If you are receiving workers compendation benefits you do not pay tax on the benefits received by you or your survivors for job related sickness or injuries paid under a workers compensation act or workers compensation statute in the nature of a workers compensation act.
However, the tax exemption on your tax return does not apply to retirement plan benefits you receive based on age, length of service, or prior contributions to the plan, even though you retired because of an occupational sickness or injury. These benefits are taxable.
Further, if your employer continues to pay your regular salary or wages during the period you receive benefits and requires you to turn over your workers compensation benefits you are taxed on your tax return on the overage that was paid to you by your employer.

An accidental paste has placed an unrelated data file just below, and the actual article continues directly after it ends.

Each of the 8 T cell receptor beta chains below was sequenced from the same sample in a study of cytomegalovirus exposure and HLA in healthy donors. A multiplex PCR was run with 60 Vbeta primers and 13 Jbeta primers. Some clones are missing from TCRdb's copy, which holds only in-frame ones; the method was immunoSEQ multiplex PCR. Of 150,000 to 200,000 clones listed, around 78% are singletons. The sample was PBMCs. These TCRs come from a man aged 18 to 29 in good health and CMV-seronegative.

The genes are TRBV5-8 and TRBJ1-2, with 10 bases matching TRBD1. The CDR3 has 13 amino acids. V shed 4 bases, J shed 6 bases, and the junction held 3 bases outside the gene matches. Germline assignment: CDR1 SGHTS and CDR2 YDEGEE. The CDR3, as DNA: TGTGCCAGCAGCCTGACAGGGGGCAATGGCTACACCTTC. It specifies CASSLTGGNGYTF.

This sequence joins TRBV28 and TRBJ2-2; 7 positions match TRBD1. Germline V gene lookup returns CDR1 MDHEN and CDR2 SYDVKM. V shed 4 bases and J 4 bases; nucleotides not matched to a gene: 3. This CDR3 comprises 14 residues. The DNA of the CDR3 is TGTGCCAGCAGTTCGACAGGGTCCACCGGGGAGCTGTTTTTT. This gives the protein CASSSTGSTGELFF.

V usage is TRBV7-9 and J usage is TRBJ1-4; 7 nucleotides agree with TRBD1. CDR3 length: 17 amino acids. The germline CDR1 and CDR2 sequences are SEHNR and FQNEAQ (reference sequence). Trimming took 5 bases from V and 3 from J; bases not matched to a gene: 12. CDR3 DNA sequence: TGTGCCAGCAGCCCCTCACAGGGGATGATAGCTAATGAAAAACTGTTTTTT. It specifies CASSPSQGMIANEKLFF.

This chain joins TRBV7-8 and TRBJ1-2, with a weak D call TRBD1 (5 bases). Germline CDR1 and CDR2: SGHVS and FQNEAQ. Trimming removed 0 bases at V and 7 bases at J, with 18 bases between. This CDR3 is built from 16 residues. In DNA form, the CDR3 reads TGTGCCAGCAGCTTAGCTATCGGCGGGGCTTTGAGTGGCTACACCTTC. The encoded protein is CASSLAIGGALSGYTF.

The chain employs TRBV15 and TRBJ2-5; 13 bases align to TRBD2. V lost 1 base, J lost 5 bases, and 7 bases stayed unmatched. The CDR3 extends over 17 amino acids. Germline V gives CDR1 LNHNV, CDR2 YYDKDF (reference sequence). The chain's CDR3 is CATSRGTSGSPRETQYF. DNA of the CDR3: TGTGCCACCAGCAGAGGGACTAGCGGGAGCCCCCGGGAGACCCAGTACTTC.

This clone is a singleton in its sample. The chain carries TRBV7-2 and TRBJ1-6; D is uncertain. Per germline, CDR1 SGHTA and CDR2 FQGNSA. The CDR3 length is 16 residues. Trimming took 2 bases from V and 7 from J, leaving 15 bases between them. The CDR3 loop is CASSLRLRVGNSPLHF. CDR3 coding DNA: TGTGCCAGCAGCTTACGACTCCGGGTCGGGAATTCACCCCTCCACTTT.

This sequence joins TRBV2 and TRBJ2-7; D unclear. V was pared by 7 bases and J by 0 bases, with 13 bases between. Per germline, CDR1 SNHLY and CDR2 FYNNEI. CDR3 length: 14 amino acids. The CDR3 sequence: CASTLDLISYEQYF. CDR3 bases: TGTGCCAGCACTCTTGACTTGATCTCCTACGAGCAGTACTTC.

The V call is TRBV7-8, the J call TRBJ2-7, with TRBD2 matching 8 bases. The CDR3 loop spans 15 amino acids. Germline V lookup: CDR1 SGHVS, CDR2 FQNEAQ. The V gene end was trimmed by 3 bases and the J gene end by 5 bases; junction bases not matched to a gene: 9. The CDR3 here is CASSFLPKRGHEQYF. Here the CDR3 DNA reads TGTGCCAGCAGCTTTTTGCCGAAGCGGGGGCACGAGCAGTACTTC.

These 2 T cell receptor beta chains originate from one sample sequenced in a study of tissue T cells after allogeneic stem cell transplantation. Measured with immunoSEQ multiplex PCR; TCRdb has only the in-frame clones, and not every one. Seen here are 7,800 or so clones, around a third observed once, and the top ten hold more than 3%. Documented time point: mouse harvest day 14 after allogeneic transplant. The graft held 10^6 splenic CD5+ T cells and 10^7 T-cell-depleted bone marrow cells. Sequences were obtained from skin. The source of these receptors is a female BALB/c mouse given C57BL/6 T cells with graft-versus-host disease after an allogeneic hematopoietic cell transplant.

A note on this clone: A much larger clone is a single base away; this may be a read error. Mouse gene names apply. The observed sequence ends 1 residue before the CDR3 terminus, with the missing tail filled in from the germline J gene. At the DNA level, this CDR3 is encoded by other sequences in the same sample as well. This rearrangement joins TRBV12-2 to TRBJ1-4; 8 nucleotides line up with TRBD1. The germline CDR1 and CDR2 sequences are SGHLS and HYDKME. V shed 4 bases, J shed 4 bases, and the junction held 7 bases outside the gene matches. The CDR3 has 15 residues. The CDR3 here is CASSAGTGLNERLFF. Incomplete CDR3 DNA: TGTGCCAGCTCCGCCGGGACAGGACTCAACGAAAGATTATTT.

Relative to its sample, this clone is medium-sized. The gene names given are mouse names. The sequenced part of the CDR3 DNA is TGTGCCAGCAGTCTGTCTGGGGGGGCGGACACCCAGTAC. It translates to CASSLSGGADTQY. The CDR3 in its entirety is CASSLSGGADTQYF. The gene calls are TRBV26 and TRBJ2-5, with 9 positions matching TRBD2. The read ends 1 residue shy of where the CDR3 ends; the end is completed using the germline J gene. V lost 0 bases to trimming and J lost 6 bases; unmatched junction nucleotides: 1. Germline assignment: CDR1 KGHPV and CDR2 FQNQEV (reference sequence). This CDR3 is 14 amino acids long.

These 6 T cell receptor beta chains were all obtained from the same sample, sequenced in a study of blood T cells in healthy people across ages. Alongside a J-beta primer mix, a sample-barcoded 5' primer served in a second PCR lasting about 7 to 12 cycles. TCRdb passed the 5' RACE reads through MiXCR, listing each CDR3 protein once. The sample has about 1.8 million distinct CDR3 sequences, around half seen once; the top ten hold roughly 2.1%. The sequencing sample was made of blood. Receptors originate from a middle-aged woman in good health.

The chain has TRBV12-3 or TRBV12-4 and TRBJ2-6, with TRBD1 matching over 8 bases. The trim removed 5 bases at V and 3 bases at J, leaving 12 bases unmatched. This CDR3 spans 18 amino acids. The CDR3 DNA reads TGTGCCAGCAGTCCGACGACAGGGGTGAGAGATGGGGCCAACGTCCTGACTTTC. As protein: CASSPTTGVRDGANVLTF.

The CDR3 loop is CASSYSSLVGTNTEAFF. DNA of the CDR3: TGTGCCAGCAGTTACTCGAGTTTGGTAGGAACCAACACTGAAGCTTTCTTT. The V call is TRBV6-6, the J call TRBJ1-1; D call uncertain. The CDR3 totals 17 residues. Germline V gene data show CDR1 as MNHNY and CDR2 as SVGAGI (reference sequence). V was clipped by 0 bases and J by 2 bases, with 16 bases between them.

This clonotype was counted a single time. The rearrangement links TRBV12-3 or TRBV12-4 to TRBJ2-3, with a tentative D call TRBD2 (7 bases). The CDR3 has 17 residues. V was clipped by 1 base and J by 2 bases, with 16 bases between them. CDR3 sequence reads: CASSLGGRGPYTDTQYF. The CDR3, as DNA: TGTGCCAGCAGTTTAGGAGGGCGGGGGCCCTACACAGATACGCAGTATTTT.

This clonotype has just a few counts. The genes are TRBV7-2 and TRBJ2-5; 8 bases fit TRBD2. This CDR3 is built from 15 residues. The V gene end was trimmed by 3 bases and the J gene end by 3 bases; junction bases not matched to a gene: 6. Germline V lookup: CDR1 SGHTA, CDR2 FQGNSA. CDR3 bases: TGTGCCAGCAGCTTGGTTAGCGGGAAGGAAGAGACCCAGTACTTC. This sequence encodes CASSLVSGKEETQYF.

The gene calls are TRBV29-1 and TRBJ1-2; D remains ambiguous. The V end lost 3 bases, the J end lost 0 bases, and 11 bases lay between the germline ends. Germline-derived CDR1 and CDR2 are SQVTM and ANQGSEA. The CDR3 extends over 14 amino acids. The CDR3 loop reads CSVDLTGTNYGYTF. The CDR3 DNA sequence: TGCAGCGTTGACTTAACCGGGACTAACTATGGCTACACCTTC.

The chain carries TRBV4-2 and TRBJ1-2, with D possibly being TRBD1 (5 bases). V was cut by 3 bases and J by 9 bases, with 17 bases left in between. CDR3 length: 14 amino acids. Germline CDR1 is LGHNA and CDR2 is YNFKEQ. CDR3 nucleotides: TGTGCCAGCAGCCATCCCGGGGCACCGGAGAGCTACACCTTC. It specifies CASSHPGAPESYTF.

Finally, the part of your workers compensation benefits that reduces your social security benefits or equivalent railroad retirement benefits is considered social security benefits and may be taxable on your tax return under rules for those types of income. Accordingly, your workers compensation may be indirectly subject to tax on your tax return.